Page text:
US-Mexico border apprehensions hit 17-year lows
WASHINGTON — Apprehensions at the US-Mexico border reached historic lows in April, continuing a downward slide in the first few months of the Trump administration.
The number of people stopped from illegally crossing the Southern border was down roughly 9% in April, according to the new data released Tuesday by US Customs and Border Protection.
The data that continues to showing fewer people apprehended at the Southern border, generally indicative of trends in crossings writ large, has been interpreted as a sign that President Donald Trump’s rhetoric and aggressive push to enforce immigration laws is having an effect — deterring would-be migrants from making a journey north to try to sneak into the US.
In April, there were 11,129 total apprehensions at the Southwest border. That is the lowest in 17 years of available CBP data, the third straight month that apprehensions hit historic lows. Prior to the Trump administration, the lowest monthly total going back to 2000 was in December 2011, when 18,983 apprehensions were recorded at the southern border.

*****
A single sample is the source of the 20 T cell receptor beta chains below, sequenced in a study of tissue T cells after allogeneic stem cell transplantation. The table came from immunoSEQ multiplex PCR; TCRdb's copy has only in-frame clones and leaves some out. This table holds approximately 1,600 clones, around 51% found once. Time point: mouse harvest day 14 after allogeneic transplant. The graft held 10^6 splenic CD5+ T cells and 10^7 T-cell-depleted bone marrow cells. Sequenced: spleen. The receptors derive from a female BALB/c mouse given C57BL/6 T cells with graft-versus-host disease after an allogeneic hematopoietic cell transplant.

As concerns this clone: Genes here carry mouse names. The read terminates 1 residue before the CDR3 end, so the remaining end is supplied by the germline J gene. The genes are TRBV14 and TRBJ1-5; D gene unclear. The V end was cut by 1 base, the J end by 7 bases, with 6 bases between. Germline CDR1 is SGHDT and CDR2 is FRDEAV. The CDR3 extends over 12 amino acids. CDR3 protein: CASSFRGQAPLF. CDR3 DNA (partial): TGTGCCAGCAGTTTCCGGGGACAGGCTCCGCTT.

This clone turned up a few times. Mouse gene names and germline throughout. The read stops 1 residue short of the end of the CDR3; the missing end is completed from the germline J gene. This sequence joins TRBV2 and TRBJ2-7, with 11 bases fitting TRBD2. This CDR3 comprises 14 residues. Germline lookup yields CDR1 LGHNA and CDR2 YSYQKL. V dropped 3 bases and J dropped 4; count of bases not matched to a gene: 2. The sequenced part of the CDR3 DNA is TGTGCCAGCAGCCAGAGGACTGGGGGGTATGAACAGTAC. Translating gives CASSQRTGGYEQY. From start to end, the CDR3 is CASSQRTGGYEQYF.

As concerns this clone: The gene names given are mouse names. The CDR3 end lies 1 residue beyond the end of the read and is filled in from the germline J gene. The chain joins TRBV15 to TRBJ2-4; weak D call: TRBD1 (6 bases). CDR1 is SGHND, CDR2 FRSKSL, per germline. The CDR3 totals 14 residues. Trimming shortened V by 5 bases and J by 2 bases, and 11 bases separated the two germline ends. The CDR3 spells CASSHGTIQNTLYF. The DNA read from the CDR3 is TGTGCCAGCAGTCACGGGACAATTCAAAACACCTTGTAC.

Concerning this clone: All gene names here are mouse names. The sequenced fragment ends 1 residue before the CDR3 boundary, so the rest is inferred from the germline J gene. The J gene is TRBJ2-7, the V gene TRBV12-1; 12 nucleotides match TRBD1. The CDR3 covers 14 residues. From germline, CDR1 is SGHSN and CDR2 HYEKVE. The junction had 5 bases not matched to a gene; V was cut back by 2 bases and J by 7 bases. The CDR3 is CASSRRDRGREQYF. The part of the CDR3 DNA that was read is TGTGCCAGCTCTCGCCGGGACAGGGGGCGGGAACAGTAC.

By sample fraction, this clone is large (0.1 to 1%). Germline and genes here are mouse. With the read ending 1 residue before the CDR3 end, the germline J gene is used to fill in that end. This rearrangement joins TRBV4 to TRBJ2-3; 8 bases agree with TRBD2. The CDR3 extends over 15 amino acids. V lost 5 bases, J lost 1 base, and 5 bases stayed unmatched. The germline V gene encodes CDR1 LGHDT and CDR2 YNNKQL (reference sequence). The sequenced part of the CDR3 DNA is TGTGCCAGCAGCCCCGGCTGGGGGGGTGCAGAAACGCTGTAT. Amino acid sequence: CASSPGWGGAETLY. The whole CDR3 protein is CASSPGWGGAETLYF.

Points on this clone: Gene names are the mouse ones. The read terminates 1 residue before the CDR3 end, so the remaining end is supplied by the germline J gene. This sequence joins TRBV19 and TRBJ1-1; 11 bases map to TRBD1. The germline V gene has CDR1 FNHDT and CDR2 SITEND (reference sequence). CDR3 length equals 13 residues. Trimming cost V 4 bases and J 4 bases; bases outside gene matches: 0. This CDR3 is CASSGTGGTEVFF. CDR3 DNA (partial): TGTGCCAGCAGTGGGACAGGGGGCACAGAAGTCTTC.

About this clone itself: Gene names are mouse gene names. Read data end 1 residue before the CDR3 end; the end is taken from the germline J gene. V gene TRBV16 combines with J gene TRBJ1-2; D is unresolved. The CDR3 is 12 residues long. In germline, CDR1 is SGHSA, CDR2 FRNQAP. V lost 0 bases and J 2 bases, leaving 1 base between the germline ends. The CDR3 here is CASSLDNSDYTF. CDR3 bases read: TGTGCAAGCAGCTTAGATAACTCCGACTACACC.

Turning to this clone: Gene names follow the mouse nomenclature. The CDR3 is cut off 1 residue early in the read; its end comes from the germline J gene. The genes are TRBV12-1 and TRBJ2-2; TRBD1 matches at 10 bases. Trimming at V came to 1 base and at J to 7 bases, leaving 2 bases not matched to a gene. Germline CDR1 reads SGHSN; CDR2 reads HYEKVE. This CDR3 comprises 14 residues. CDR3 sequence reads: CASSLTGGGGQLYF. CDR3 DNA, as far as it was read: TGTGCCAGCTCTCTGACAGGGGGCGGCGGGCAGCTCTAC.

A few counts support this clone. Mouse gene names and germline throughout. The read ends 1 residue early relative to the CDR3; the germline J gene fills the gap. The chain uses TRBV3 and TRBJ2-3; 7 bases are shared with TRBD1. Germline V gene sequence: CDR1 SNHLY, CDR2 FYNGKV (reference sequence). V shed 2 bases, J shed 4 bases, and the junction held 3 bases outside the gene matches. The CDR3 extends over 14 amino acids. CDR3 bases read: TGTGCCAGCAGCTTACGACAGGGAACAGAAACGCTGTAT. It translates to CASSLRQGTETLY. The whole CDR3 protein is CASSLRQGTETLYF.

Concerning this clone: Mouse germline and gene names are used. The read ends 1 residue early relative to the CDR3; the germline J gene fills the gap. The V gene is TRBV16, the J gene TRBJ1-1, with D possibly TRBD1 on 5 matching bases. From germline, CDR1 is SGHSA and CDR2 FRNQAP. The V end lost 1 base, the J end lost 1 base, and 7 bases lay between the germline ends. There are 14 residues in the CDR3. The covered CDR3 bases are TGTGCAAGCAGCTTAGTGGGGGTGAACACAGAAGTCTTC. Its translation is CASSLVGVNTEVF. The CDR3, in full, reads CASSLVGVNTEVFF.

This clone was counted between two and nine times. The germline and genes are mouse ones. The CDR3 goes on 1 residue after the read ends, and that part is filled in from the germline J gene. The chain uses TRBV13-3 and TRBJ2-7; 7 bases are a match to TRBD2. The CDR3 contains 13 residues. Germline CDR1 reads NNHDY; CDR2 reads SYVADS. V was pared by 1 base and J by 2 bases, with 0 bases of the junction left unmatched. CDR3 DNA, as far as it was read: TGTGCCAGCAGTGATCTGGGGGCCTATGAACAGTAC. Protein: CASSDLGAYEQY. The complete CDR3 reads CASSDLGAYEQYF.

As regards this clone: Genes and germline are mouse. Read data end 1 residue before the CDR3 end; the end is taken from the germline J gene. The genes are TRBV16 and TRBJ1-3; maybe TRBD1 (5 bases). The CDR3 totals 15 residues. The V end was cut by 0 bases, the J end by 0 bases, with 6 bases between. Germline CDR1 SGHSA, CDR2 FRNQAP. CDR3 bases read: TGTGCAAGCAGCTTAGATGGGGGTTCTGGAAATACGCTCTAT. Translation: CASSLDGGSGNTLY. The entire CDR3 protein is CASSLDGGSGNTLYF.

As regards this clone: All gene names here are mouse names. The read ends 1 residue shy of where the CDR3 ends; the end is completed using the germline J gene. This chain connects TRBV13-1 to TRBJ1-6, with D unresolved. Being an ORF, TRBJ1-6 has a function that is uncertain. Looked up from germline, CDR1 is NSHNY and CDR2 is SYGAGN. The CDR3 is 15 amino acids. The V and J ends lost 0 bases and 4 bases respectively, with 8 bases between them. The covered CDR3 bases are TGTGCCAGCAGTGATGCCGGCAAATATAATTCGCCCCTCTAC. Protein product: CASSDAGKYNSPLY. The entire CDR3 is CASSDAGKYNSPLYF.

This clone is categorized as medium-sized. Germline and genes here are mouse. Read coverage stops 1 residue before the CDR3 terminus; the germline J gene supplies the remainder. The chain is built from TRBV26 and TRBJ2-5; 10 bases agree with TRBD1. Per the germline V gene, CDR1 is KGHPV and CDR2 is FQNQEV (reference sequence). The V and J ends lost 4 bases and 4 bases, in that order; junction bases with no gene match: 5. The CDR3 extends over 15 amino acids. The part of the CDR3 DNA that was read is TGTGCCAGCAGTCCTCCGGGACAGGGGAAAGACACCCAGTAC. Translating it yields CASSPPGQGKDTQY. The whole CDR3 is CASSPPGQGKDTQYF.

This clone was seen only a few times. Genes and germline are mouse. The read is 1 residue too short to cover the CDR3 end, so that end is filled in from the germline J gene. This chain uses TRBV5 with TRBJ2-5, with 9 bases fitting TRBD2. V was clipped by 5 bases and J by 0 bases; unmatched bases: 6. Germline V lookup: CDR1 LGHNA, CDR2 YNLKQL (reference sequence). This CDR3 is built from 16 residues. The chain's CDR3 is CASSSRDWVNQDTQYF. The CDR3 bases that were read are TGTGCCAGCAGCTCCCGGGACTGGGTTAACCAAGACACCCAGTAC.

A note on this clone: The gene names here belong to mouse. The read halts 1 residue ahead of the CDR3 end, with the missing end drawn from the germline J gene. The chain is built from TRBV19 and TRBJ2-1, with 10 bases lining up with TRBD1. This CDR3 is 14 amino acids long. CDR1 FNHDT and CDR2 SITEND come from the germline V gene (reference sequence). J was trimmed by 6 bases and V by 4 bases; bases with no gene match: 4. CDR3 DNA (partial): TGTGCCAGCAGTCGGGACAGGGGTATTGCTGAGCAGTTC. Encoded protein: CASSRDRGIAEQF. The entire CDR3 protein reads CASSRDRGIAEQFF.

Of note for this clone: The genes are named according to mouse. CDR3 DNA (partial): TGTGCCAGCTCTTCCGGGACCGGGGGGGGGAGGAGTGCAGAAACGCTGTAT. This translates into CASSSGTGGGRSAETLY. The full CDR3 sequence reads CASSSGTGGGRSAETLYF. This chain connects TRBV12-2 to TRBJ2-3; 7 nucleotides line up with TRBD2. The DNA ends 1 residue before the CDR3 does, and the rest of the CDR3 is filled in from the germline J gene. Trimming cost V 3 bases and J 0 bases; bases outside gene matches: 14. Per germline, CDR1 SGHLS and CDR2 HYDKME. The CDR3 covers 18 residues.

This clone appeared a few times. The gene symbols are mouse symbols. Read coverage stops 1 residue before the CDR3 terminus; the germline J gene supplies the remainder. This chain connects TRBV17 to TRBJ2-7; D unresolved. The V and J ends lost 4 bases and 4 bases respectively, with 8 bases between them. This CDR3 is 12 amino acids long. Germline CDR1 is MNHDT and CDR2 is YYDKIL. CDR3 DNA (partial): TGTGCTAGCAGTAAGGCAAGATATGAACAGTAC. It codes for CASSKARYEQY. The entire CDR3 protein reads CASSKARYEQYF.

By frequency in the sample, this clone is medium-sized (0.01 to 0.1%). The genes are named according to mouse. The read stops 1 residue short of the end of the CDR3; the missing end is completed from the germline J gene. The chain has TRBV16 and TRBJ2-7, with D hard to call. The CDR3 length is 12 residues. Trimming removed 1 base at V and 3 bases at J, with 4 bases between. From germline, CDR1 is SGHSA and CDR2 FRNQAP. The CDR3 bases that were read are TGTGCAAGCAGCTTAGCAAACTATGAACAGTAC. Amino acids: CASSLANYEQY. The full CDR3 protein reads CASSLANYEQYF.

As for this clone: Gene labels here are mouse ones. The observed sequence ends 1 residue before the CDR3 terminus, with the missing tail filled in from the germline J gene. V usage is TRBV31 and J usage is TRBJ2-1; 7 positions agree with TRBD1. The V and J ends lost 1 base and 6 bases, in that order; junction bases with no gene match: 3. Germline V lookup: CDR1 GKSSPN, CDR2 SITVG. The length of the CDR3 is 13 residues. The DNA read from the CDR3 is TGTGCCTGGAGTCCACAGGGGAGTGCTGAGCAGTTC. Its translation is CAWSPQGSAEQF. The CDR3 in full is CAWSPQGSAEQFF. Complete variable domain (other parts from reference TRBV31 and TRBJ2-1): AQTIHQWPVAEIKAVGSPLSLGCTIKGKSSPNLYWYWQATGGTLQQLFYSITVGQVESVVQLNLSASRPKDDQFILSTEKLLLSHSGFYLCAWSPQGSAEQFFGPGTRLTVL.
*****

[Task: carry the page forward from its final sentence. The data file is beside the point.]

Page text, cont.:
Apprehensions were down 62% from the previous April, though a variety of factors including weather and economics can cause fluctuations in numbers.
The drops in February and March defied 17 years of CBP trends — apprehensions had not decreased in those two months of the year since 2000. The month of April, on the other hand, has seen different trends over the years, sometimes increasing and sometimes dropping.
The 9% drop in apprehensions from March to April is slightly down from the double-digit percentage drops seen in the first three months. That could indicate numbers are approaching low points, and summer months also typically bring increases in apprehensions, which are generally used as a barometer of ebbs and flows in border crossings generally.
Department of Homeland Security spokesman David Lapan told reporters Tuesday that the administration believes its immigration policies and public statements have had a deterrent effect, saying would-be immigrants in Central America “are waiting and watching what happens rather than taking the journey north.”